Second District Affirms Denial of Certification of Class of Junk Fax Recipients for Lack of Ascertainability

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The Second District affirmed denial of certification of a class of recipients of unsolicited faxes. Law Offices of Hermez Moreno v. Travelcomm Industries, Inc., B214807, 2010 WL 3610131 (Cal. Ct. App. 2d Dist. Sept. 17, 2010).  Plaintiff and appellant Law Offices of Hermez Moreno brought a putative class action under 47 United States Code section 227, the Telephone Consumer Protection Act of 1991 (TCPA), and Business and Professions Code 17538.43 alleging that defendants and respondents Travelcomm Industries, Inc. and others had sent unsolicited faxes.  Id. *1.  The trial court denied class certification based on findings that plaintiff had failed to present substantial evidence that a community of interest existed such that common questions of law and fact would predominate. As a separate basis, the court found that appellant had failed to present substantial evidence that the class was ascertainable. Id. Plaintiff appealed.  Id. *1. Read the rest of this entry »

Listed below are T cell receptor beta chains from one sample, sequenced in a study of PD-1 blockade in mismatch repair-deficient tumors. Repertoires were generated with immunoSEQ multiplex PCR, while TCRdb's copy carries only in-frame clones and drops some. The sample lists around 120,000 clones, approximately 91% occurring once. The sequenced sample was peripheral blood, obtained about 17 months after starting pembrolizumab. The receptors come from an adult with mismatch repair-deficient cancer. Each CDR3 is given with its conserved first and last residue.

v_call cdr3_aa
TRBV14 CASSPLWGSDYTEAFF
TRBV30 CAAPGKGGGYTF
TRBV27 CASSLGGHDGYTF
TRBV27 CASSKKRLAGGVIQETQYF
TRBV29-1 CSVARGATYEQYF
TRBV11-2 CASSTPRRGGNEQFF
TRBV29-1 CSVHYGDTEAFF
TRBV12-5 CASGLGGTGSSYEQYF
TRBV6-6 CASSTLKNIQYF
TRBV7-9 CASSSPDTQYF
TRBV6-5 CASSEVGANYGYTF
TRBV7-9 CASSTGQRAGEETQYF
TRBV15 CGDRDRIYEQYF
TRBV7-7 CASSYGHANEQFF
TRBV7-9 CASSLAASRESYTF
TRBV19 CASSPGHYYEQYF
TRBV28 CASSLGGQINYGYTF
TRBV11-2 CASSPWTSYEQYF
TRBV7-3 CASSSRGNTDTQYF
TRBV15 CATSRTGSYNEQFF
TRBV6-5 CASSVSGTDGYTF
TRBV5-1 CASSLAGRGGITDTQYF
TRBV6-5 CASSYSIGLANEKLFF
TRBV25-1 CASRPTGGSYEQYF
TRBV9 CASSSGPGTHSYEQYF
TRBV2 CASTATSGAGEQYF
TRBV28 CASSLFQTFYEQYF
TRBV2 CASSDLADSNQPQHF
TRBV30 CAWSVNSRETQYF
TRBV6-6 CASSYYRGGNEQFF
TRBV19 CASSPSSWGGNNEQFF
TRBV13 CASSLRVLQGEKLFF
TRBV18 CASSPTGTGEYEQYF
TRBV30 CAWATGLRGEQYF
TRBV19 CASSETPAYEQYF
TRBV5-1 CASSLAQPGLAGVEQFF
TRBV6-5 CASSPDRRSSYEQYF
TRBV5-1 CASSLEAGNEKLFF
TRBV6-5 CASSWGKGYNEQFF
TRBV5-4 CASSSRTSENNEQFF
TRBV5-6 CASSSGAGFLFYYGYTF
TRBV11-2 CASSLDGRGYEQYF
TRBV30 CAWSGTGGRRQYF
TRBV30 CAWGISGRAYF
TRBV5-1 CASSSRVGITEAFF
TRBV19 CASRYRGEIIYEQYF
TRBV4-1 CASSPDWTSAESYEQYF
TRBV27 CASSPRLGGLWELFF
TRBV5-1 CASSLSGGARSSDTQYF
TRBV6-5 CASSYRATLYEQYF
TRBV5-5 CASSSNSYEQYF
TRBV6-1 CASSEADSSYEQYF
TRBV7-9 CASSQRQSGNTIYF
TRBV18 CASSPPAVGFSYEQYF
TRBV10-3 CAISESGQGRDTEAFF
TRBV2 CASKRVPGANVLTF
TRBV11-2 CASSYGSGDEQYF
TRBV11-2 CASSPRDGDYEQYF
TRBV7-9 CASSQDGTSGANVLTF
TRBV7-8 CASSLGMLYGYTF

Second District Holds That Omission of Source of Base Price From Which Discount Taken Is Harmless

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The Second District Court of Appeal, in an unpublished opinion, affirmed a trial court’s grant of summary judgment in favor a Restoration Hardware, Inc. (RHI) for alleged misrepresentations of the price of RHI’s merchandise at its discount outlet stores.  Heller v. Restoration Hardware, Inc.,  B215218, 2010 WL 3387506 (Cal. Ct. App. 2d Dist. Aug. 30, 2010).   Plaintiff alleged that RHI outlet stores engaged in a practice of misrepresenting the actual discounts given on furniture.  Id. *1.  Plaintiff contended she purchased at an outlet store an advertised “Del Mar” outdoor chair, which had an original retail price of $750 from which a percentage discount was taken, when in fact the price in RHI’s catalog and on the internet at its website was $685.  Id. Plaintiff’s complaint stated five causes of action: violations of the UCL, the FAL, the CLRA, negligent misrepresentation, and fraud and deceit.